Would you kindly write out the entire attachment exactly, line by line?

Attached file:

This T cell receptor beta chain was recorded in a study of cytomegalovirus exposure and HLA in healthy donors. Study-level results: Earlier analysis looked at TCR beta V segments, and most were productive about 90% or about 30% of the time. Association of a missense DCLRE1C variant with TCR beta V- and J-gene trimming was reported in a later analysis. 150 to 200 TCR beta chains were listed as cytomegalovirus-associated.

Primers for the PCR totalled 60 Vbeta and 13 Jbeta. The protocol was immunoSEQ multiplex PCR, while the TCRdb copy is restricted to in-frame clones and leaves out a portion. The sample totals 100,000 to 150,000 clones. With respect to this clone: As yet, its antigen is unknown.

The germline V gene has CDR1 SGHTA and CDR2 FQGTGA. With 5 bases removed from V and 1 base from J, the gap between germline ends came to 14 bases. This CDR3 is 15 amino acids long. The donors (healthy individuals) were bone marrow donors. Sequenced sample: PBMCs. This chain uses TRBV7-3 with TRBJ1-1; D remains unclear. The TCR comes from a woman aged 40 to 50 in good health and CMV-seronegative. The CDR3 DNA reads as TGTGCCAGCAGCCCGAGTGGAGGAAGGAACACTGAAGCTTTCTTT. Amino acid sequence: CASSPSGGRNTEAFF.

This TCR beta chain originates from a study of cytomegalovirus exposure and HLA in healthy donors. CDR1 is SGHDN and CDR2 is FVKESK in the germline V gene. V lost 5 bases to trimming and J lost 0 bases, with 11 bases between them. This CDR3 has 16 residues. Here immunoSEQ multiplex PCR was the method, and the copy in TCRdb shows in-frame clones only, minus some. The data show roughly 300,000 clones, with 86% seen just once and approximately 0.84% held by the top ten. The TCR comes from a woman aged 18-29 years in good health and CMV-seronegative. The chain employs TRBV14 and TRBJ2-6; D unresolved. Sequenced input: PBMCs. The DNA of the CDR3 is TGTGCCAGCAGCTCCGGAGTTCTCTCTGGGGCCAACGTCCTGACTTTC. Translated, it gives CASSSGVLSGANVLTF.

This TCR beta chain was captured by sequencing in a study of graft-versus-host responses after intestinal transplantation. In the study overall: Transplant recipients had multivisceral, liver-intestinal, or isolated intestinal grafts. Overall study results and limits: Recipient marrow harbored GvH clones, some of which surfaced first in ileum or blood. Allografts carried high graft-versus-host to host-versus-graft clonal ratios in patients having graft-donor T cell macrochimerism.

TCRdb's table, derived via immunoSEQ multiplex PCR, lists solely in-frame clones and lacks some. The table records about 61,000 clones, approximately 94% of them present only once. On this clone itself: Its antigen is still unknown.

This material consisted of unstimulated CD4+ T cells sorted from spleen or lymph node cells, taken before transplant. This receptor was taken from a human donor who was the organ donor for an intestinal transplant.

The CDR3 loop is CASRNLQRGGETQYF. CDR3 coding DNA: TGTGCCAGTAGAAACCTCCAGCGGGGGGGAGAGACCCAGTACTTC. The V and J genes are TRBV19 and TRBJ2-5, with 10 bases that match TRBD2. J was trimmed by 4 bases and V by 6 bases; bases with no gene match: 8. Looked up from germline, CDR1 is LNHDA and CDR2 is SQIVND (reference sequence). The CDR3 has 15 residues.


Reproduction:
This T cell receptor beta chain was recorded in a study of cytomegalovirus exposure and HLA in healthy donors. Study-level results: Earlier analysis looked at TCR beta V segments, and most were productive about 90% or about 30% of the time. Association of a missense DCLRE1C variant with TCR beta V- and J-gene trimming was reported in a later analysis. 150 to 200 TCR beta chains were listed as cytomegalovirus-associated.

Primers for the PCR totalled 60 Vbeta and 13 Jbeta. The protocol was immunoSEQ multiplex PCR, while the TCRdb copy is restricted to in-frame clones and leaves out a portion. The sample totals 100,000 to 150,000 clones. With respect to this clone: As yet, its antigen is unknown.

The germline V gene has CDR1 SGHTA and CDR2 FQGTGA. With 5 bases removed from V and 1 base from J, the gap between germline ends came to 14 bases. This CDR3 is 15 amino acids long. The donors (healthy individuals) were bone marrow donors. Sequenced sample: PBMCs. This chain uses TRBV7-3 with TRBJ1-1; D remains unclear. The TCR comes from a woman aged 40 to 50 in good health and CMV-seronegative. The CDR3 DNA reads as TGTGCCAGCAGCCCGAGTGGAGGAAGGAACACTGAAGCTTTCTTT. Amino acid sequence: CASSPSGGRNTEAFF.

This TCR beta chain originates from a study of cytomegalovirus exposure and HLA in healthy donors. CDR1 is SGHDN and CDR2 is FVKESK in the germline V gene. V lost 5 bases to trimming and J lost 0 bases, with 11 bases between them. This CDR3 has 16 residues. Here immunoSEQ multiplex PCR was the method, and the copy in TCRdb shows in-frame clones only, minus some. The data show roughly 300,000 clones, with 86% seen just once and approximately 0.84% held by the top ten. The TCR comes from a woman aged 18-29 years in good health and CMV-seronegative. The chain employs TRBV14 and TRBJ2-6; D unresolved. Sequenced input: PBMCs. The DNA of the CDR3 is TGTGCCAGCAGCTCCGGAGTTCTCTCTGGGGCCAACGTCCTGACTTTC. Translated, it gives CASSSGVLSGANVLTF.

This TCR beta chain was captured by sequencing in a study of graft-versus-host responses after intestinal transplantation. In the study overall: Transplant recipients had multivisceral, liver-intestinal, or isolated intestinal grafts. Overall study results and limits: Recipient marrow harbored GvH clones, some of which surfaced first in ileum or blood. Allografts carried high graft-versus-host to host-versus-graft clonal ratios in patients having graft-donor T cell macrochimerism.

TCRdb's table, derived via immunoSEQ multiplex PCR, lists solely in-frame clones and lacks some. The table records about 61,000 clones, approximately 94% of them present only once. On this clone itself: Its antigen is still unknown.

This material consisted of unstimulated CD4+ T cells sorted from spleen or lymph node cells, taken before transplant. This receptor was taken from a human donor who was the organ donor for an intestinal transplant.

The CDR3 loop is CASRNLQRGGETQYF. CDR3 coding DNA: TGTGCCAGTAGAAACCTCCAGCGGGGGGGAGAGACCCAGTACTTC. The V and J genes are TRBV19 and TRBJ2-5, with 10 bases that match TRBD2. J was trimmed by 4 bases and V by 6 bases; bases with no gene match: 8. Looked up from germline, CDR1 is LNHDA and CDR2 is SQIVND (reference sequence). The CDR3 has 15 residues.